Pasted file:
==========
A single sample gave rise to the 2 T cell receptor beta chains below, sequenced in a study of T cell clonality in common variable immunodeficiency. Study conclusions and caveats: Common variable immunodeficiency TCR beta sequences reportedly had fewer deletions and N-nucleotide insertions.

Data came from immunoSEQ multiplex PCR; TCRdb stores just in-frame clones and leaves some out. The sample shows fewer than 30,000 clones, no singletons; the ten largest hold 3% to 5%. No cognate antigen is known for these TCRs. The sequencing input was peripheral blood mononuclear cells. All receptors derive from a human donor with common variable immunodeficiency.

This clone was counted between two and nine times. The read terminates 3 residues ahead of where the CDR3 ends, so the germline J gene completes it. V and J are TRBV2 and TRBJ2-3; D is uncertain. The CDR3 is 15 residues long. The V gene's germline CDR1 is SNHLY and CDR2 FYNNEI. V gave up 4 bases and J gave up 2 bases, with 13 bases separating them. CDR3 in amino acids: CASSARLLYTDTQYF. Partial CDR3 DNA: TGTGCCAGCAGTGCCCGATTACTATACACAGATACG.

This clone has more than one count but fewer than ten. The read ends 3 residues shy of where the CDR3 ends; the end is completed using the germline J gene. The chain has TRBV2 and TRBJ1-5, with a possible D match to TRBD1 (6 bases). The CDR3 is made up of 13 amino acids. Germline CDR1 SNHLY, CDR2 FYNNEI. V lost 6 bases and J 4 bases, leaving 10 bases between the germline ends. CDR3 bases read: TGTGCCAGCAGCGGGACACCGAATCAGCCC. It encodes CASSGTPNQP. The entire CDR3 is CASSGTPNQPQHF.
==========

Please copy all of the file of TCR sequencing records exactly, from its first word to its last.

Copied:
A single sample gave rise to the 2 T cell receptor beta chains below, sequenced in a study of T cell clonality in common variable immunodeficiency. Study conclusions and caveats: Common variable immunodeficiency TCR beta sequences reportedly had fewer deletions and N-nucleotide insertions.

Data came from immunoSEQ multiplex PCR; TCRdb stores just in-frame clones and leaves some out. The sample shows fewer than 30,000 clones, no singletons; the ten largest hold 3% to 5%. No cognate antigen is known for these TCRs. The sequencing input was peripheral blood mononuclear cells. All receptors derive from a human donor with common variable immunodeficiency.

This clone was counted between two and nine times. The read terminates 3 residues ahead of where the CDR3 ends, so the germline J gene completes it. V and J are TRBV2 and TRBJ2-3; D is uncertain. The CDR3 is 15 residues long. The V gene's germline CDR1 is SNHLY and CDR2 FYNNEI. V gave up 4 bases and J gave up 2 bases, with 13 bases separating them. CDR3 in amino acids: CASSARLLYTDTQYF. Partial CDR3 DNA: TGTGCCAGCAGTGCCCGATTACTATACACAGATACG.

This clone has more than one count but fewer than ten. The read ends 3 residues shy of where the CDR3 ends; the end is completed using the germline J gene. The chain has TRBV2 and TRBJ1-5, with a possible D match to TRBD1 (6 bases). The CDR3 is made up of 13 amino acids. Germline CDR1 SNHLY, CDR2 FYNNEI. V lost 6 bases and J 4 bases, leaving 10 bases between the germline ends. CDR3 bases read: TGTGCCAGCAGCGGGACACCGAATCAGCCC. It encodes CASSGTPNQP. The entire CDR3 is CASSGTPNQPQHF.